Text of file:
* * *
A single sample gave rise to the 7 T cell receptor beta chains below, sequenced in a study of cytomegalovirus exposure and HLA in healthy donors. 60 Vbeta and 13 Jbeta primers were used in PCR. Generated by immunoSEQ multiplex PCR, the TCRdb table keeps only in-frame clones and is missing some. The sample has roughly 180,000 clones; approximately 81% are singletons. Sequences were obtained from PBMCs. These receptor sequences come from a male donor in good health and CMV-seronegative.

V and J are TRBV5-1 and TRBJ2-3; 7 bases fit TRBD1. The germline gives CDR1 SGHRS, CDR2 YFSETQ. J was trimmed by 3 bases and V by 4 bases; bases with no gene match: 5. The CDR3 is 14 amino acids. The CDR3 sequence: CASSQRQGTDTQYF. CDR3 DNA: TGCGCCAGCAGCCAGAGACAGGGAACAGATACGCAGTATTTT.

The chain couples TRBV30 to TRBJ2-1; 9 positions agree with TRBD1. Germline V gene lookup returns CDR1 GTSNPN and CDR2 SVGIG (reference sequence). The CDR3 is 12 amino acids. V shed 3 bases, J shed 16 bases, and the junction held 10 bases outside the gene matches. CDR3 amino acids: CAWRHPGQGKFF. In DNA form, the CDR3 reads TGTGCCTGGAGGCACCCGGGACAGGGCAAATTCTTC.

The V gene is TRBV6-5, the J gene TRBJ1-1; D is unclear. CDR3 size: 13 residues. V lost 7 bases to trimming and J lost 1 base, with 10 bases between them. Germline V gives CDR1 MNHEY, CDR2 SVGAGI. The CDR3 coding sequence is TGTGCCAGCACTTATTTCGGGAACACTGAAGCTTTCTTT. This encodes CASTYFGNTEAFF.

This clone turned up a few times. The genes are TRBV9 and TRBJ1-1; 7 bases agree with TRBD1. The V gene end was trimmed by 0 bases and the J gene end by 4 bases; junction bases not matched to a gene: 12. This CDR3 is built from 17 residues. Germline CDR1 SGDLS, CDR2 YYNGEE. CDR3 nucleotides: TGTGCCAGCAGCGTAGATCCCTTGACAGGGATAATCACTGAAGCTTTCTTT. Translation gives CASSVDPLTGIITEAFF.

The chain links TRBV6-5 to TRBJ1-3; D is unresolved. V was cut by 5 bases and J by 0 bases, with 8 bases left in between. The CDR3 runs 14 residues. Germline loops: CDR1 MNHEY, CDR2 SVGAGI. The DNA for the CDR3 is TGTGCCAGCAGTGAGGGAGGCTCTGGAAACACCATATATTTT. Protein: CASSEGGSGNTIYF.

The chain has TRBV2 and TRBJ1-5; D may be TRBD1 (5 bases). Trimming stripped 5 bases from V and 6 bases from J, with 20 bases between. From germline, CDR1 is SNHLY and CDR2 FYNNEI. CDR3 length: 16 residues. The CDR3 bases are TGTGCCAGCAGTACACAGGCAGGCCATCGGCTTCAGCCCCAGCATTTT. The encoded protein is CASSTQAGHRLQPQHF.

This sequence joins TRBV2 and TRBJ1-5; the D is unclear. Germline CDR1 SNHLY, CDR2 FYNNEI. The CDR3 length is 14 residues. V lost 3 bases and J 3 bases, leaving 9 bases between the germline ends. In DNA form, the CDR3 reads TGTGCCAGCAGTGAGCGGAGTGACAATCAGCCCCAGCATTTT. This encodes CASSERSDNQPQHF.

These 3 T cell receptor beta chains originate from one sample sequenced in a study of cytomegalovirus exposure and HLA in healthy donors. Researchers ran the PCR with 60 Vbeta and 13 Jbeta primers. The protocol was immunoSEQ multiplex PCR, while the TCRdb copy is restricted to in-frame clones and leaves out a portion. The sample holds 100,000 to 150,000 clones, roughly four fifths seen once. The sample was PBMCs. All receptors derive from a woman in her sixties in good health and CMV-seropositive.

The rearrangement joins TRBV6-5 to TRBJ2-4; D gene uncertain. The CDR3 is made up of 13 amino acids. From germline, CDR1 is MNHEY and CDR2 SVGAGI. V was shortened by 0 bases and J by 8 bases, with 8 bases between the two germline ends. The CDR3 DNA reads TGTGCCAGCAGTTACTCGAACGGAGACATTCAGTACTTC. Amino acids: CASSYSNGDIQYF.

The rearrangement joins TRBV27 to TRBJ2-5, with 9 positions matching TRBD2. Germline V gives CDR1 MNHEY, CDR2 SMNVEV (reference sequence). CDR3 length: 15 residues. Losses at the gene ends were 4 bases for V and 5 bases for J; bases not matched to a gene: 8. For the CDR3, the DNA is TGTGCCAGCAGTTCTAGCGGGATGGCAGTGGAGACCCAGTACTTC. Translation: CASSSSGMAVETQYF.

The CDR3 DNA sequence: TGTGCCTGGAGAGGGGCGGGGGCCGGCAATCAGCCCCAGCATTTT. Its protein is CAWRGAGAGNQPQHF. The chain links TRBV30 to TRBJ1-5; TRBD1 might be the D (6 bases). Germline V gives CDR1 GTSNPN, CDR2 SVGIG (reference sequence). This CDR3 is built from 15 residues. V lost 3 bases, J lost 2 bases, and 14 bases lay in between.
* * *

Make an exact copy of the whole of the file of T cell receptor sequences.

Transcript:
A single sample gave rise to the 7 T cell receptor beta chains below, sequenced in a study of cytomegalovirus exposure and HLA in healthy donors. 60 Vbeta and 13 Jbeta primers were used in PCR. Generated by immunoSEQ multiplex PCR, the TCRdb table keeps only in-frame clones and is missing some. The sample has roughly 180,000 clones; approximately 81% are singletons. Sequences were obtained from PBMCs. These receptor sequences come from a male donor in good health and CMV-seronegative.

V and J are TRBV5-1 and TRBJ2-3; 7 bases fit TRBD1. The germline gives CDR1 SGHRS, CDR2 YFSETQ. J was trimmed by 3 bases and V by 4 bases; bases with no gene match: 5. The CDR3 is 14 amino acids. The CDR3 sequence: CASSQRQGTDTQYF. CDR3 DNA: TGCGCCAGCAGCCAGAGACAGGGAACAGATACGCAGTATTTT.

The chain couples TRBV30 to TRBJ2-1; 9 positions agree with TRBD1. Germline V gene lookup returns CDR1 GTSNPN and CDR2 SVGIG (reference sequence). The CDR3 is 12 amino acids. V shed 3 bases, J shed 16 bases, and the junction held 10 bases outside the gene matches. CDR3 amino acids: CAWRHPGQGKFF. In DNA form, the CDR3 reads TGTGCCTGGAGGCACCCGGGACAGGGCAAATTCTTC.

The V gene is TRBV6-5, the J gene TRBJ1-1; D is unclear. CDR3 size: 13 residues. V lost 7 bases to trimming and J lost 1 base, with 10 bases between them. Germline V gives CDR1 MNHEY, CDR2 SVGAGI. The CDR3 coding sequence is TGTGCCAGCACTTATTTCGGGAACACTGAAGCTTTCTTT. This encodes CASTYFGNTEAFF.

This clone turned up a few times. The genes are TRBV9 and TRBJ1-1; 7 bases agree with TRBD1. The V gene end was trimmed by 0 bases and the J gene end by 4 bases; junction bases not matched to a gene: 12. This CDR3 is built from 17 residues. Germline CDR1 SGDLS, CDR2 YYNGEE. CDR3 nucleotides: TGTGCCAGCAGCGTAGATCCCTTGACAGGGATAATCACTGAAGCTTTCTTT. Translation gives CASSVDPLTGIITEAFF.

The chain links TRBV6-5 to TRBJ1-3; D is unresolved. V was cut by 5 bases and J by 0 bases, with 8 bases left in between. The CDR3 runs 14 residues. Germline loops: CDR1 MNHEY, CDR2 SVGAGI. The DNA for the CDR3 is TGTGCCAGCAGTGAGGGAGGCTCTGGAAACACCATATATTTT. Protein: CASSEGGSGNTIYF.

The chain has TRBV2 and TRBJ1-5; D may be TRBD1 (5 bases). Trimming stripped 5 bases from V and 6 bases from J, with 20 bases between. From germline, CDR1 is SNHLY and CDR2 FYNNEI. CDR3 length: 16 residues. The CDR3 bases are TGTGCCAGCAGTACACAGGCAGGCCATCGGCTTCAGCCCCAGCATTTT. The encoded protein is CASSTQAGHRLQPQHF.

This sequence joins TRBV2 and TRBJ1-5; the D is unclear. Germline CDR1 SNHLY, CDR2 FYNNEI. The CDR3 length is 14 residues. V lost 3 bases and J 3 bases, leaving 9 bases between the germline ends. In DNA form, the CDR3 reads TGTGCCAGCAGTGAGCGGAGTGACAATCAGCCCCAGCATTTT. This encodes CASSERSDNQPQHF.

These 3 T cell receptor beta chains originate from one sample sequenced in a study of cytomegalovirus exposure and HLA in healthy donors. Researchers ran the PCR with 60 Vbeta and 13 Jbeta primers. The protocol was immunoSEQ multiplex PCR, while the TCRdb copy is restricted to in-frame clones and leaves out a portion. The sample holds 100,000 to 150,000 clones, roughly four fifths seen once. The sample was PBMCs. All receptors derive from a woman in her sixties in good health and CMV-seropositive.

The rearrangement joins TRBV6-5 to TRBJ2-4; D gene uncertain. The CDR3 is made up of 13 amino acids. From germline, CDR1 is MNHEY and CDR2 SVGAGI. V was shortened by 0 bases and J by 8 bases, with 8 bases between the two germline ends. The CDR3 DNA reads TGTGCCAGCAGTTACTCGAACGGAGACATTCAGTACTTC. Amino acids: CASSYSNGDIQYF.

The rearrangement joins TRBV27 to TRBJ2-5, with 9 positions matching TRBD2. Germline V gives CDR1 MNHEY, CDR2 SMNVEV (reference sequence). CDR3 length: 15 residues. Losses at the gene ends were 4 bases for V and 5 bases for J; bases not matched to a gene: 8. For the CDR3, the DNA is TGTGCCAGCAGTTCTAGCGGGATGGCAGTGGAGACCCAGTACTTC. Translation: CASSSSGMAVETQYF.

The CDR3 DNA sequence: TGTGCCTGGAGAGGGGCGGGGGCCGGCAATCAGCCCCAGCATTTT. Its protein is CAWRGAGAGNQPQHF. The chain links TRBV30 to TRBJ1-5; TRBD1 might be the D (6 bases). Germline V gives CDR1 GTSNPN, CDR2 SVGIG (reference sequence). This CDR3 is built from 15 residues. V lost 3 bases, J lost 2 bases, and 14 bases lay in between.